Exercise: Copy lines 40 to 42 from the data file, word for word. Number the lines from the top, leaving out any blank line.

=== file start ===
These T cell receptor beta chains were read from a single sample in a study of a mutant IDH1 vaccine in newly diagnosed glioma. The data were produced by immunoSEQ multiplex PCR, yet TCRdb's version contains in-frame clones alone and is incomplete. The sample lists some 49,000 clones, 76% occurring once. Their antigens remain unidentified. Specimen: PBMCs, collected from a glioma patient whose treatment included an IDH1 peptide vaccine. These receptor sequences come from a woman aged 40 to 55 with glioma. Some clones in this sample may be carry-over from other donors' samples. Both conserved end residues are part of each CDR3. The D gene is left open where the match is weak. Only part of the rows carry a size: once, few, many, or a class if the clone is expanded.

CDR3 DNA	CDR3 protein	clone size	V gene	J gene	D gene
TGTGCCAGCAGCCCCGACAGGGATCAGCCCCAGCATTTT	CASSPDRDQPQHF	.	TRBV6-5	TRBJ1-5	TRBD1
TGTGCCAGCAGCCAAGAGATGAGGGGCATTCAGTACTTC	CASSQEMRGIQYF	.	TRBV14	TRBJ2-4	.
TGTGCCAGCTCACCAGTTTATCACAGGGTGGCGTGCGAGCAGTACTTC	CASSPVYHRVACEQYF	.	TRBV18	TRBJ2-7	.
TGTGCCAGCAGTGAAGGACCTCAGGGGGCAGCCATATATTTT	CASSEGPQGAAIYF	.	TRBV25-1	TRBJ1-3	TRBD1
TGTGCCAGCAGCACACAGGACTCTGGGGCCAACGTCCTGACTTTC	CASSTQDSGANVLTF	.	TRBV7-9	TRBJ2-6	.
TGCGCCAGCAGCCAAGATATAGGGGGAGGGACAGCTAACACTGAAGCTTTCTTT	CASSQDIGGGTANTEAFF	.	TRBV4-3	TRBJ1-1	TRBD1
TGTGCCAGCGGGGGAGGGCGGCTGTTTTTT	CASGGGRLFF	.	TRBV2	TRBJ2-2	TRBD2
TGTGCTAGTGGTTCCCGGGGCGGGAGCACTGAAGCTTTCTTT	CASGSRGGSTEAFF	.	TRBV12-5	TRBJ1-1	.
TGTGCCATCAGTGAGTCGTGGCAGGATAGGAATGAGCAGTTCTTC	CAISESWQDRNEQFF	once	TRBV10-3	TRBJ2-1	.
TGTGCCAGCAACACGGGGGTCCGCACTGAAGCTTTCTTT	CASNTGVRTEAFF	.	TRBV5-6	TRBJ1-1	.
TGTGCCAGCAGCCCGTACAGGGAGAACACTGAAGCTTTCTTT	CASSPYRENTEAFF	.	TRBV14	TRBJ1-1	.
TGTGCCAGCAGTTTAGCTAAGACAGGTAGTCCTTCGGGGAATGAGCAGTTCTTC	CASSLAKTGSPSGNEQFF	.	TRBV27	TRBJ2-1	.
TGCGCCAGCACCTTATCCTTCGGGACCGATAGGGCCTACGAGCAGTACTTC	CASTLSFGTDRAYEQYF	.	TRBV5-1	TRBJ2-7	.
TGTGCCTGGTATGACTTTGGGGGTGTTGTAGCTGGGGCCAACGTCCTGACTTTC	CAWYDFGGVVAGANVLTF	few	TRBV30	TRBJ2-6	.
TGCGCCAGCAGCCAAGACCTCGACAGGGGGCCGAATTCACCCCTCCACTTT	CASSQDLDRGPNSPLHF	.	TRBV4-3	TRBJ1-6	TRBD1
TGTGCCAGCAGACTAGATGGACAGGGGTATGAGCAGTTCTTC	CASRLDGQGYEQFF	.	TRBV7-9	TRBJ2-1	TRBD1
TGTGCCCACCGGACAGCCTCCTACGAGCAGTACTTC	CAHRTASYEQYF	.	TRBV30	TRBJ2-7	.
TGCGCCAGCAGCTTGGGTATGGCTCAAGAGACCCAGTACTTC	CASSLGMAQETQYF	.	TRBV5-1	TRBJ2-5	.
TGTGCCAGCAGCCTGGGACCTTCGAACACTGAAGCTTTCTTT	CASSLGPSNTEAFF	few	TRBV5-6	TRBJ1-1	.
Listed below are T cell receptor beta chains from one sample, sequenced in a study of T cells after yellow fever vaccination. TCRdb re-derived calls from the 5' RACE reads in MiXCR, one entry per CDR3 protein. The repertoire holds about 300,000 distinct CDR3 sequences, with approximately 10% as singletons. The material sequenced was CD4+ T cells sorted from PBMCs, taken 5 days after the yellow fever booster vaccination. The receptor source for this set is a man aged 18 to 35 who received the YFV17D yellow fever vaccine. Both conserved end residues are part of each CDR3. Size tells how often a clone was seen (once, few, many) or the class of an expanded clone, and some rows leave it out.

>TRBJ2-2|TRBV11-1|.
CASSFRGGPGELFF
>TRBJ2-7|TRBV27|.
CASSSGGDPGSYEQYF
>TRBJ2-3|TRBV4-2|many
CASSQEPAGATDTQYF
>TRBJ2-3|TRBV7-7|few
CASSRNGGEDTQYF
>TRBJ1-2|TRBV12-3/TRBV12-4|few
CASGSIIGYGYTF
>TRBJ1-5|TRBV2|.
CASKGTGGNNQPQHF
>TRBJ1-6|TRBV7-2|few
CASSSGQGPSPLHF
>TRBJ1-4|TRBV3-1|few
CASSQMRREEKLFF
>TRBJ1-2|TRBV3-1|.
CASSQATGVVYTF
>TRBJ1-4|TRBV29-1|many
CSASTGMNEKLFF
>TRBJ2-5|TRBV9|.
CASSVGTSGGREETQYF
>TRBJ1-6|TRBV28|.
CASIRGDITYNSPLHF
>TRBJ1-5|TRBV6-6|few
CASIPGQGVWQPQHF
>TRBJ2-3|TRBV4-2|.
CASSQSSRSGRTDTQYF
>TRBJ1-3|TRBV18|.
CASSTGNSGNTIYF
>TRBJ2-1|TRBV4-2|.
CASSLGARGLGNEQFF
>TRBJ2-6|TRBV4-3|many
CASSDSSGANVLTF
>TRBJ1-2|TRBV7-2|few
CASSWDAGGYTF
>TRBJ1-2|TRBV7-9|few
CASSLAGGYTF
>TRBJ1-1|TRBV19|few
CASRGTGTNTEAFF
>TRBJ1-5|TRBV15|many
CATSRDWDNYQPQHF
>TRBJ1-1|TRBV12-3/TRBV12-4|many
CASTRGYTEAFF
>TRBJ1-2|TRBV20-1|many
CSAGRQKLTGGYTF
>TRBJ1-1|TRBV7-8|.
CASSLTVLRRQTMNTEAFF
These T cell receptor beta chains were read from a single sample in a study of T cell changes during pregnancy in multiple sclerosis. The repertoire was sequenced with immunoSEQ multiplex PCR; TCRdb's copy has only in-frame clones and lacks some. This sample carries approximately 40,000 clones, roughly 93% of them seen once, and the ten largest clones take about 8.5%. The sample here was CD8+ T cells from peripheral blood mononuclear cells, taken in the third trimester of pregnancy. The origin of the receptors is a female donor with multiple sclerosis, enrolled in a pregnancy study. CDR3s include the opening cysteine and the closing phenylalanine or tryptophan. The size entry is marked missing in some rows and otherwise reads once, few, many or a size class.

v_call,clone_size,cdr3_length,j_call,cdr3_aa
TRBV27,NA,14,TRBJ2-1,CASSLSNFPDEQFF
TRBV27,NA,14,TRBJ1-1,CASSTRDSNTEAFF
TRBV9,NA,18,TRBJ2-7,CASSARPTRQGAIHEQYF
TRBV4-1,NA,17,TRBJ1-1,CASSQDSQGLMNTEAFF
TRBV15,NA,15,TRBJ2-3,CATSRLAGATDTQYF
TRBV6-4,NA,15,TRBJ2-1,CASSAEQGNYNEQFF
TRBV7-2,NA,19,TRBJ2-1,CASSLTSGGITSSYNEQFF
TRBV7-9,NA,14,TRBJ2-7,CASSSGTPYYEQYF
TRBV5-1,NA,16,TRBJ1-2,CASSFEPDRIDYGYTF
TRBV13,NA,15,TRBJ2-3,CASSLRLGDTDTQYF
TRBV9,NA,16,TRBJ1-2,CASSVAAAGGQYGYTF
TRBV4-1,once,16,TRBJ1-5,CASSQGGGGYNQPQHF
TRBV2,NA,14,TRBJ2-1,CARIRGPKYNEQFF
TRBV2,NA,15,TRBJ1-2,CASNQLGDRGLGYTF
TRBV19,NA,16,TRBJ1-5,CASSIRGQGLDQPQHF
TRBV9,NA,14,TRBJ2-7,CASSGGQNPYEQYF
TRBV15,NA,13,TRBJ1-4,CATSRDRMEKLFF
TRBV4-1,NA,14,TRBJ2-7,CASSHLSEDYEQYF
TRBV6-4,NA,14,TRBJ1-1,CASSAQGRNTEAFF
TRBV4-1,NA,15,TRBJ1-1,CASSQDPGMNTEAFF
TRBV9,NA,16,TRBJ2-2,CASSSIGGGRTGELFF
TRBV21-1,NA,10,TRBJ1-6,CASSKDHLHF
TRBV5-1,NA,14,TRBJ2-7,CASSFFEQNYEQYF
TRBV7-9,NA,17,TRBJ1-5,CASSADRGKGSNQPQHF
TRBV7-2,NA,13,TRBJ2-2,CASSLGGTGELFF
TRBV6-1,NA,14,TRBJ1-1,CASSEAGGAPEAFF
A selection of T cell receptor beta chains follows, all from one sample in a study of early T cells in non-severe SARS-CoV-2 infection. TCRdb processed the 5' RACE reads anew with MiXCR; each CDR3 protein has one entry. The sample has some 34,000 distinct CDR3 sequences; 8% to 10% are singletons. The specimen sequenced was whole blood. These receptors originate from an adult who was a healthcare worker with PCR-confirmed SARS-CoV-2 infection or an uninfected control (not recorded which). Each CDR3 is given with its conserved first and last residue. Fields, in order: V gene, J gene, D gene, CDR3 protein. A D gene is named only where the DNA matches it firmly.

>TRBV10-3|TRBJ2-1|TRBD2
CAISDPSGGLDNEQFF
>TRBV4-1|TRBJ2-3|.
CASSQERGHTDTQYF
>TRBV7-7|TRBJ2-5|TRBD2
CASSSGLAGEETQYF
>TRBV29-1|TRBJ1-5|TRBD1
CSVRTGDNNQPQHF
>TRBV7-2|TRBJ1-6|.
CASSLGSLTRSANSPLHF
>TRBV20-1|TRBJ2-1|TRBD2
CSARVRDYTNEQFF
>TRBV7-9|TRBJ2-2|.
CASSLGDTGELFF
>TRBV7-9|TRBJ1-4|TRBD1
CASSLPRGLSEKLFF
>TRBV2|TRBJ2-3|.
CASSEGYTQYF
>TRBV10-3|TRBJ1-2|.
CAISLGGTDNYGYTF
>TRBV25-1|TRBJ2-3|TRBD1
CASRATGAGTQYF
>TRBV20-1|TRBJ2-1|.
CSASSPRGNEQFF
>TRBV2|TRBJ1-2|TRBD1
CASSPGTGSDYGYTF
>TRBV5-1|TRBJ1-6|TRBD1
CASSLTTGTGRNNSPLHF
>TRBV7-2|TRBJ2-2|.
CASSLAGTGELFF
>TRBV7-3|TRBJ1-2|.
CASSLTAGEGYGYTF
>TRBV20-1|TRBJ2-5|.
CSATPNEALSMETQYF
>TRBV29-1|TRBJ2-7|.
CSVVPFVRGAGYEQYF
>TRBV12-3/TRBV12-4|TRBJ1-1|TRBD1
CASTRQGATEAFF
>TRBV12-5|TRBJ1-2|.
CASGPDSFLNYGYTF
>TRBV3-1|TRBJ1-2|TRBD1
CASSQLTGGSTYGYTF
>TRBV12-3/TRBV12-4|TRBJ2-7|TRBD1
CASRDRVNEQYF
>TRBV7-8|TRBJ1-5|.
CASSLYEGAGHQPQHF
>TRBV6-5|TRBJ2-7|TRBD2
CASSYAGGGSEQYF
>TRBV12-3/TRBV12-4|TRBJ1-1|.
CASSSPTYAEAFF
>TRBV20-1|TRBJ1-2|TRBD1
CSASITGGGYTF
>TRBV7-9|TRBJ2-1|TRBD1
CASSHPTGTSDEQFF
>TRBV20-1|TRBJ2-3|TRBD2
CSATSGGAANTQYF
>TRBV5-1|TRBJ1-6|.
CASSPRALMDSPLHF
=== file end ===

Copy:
CASSQATGVVYTF
>TRBJ1-4|TRBV29-1|many
CSASTGMNEKLFF